Beeline rates set to triple

CITY HALL — Riders of the Beeline bus service could soon see fares triple under a proposed rate increase that the City Council will consider this month.

City transportation commissioners voted 4 to 1 on Wednesday to recommend that the City Council raise the regular Beeline one-way fare to 75 cents, while at the same time slashing two routes with low ridership. The fare would be raised to $1 in July 2012.

Under the same recommendation, the one-way fare for the Metrolink express bus from the Glendale Amtrak/Metrolink station to downtown Glendale would be raised to $2.

The City Council will review the proposal this month and vote on it in October. If adopted, the increased fares would go into effect in January.

City officials say the fare increases and service cuts are needed to help balance the city's transit fund, which relies entirely on property tax revenues set aside for transit operations. Those revenues have remained stagnant as operational costs continue to rise.

"We are up against a budget situation that is simply not going to allow us to operate as we have before," said Transportation and Parking Commissioner Bill Weisman.

Commission Chairman Christopher Welch voted against the recommendation, countering that the 200% fare spike would disproportionately affect low-income riders.

"I'm not going to get behind a 75-cent fare," he said. "I'm just too concerned about the impact this will have on low-income and fixed-income riders."

According to a city consultant, the fare increases could result in a loss of up to 40% of the system's 2.5 million annual users, Welch added.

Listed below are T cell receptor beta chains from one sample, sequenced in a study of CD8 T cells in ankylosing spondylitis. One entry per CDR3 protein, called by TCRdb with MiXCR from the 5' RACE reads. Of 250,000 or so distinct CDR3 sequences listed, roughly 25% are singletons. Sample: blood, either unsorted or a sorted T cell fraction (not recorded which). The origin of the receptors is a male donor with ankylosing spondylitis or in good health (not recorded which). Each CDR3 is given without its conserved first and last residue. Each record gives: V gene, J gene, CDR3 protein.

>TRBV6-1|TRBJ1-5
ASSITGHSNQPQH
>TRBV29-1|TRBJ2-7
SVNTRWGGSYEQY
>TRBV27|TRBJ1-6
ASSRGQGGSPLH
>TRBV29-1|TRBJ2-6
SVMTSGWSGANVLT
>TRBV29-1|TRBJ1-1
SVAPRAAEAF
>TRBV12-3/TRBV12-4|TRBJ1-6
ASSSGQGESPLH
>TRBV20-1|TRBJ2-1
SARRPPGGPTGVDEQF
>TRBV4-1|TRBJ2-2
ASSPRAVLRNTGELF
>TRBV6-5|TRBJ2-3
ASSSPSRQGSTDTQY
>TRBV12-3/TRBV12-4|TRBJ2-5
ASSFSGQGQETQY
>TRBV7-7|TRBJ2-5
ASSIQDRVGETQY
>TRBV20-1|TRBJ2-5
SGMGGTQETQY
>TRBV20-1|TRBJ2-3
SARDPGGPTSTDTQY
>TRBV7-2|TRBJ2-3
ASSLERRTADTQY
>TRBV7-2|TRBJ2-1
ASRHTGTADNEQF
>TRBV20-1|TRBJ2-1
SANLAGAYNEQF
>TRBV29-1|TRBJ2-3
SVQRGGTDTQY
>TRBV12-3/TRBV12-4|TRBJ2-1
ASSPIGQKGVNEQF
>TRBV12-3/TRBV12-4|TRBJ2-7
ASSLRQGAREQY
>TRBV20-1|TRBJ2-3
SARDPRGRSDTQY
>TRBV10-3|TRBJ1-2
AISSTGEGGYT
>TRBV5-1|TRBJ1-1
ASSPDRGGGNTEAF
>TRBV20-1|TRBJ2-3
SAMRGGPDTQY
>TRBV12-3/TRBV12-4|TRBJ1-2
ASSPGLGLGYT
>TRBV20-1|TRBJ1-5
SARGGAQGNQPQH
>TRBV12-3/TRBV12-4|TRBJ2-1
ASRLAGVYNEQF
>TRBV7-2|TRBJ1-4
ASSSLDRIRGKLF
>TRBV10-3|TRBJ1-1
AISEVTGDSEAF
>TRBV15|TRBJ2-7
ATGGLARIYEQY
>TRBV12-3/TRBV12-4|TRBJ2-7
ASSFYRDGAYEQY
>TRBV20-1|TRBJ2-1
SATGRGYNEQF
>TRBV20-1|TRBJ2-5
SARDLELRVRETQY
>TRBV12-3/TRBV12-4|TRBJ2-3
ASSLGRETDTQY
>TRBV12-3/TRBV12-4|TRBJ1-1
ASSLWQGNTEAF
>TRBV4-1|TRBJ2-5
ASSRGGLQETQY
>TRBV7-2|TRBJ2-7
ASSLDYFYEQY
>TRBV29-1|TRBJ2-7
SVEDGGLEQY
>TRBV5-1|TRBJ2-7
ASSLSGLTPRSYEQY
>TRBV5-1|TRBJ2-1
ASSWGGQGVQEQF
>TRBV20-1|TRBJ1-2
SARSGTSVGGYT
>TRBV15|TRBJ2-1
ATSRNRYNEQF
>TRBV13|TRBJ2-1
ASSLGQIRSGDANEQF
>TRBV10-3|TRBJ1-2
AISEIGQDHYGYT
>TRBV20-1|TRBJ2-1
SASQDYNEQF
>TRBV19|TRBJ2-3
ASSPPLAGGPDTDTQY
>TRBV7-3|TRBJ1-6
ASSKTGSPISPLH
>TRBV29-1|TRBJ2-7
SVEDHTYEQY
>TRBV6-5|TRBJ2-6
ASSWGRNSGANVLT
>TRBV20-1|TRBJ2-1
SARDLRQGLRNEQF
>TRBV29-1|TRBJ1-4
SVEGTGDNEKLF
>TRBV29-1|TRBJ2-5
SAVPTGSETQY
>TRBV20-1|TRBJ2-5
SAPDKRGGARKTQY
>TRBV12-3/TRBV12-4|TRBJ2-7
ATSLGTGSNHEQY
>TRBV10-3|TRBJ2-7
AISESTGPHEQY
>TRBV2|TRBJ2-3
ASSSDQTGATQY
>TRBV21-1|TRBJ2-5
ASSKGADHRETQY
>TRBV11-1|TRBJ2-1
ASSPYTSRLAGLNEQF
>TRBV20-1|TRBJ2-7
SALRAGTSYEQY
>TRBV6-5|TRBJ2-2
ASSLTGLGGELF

Instead, Welch said, the City Council should consider combining the two routes that run a block apart on Central Avenue and Brand Boulevard.

Other commissioners noted that the current 25-cent fare is far below others in the region and likely should have been raised in previous years to prevent such a major spike now.

Brooke Geer Person, executive director of the nonprofit Glendale Transportation Management Associates, said the proposed $2 express fare could hurt commuters who are already grappling with Metrolink fare increases.

"You're really asking a lot out of Metrolink riders," she said, adding that some commuters may choose to bring their cars instead.

The proposal includes the elimination of Beeline Route 13, which runs from Chevy Chase Canyon to downtown Glendale, and Route 12, which runs down the San Fernando corridor from the Glendale Amtrak/Metrolink station to the Burbank Metrolink station.

The cut would leave Chevy Chase Canyon without any available bus service, while the San Fernando route is covered by a Los Angeles County Metropolitan Transportation Authority bus line.

Without the 75-cent fare increase, the commission likely would have had to cut more service routes.

Commissioners expressed concern about the elimination of the San Fernando corridor route, but said they did not want to cut more widely used routes.

"We're dealing with numbers," Commissioner Aram Sahakian said. "We know what the ridership is, and it's low."

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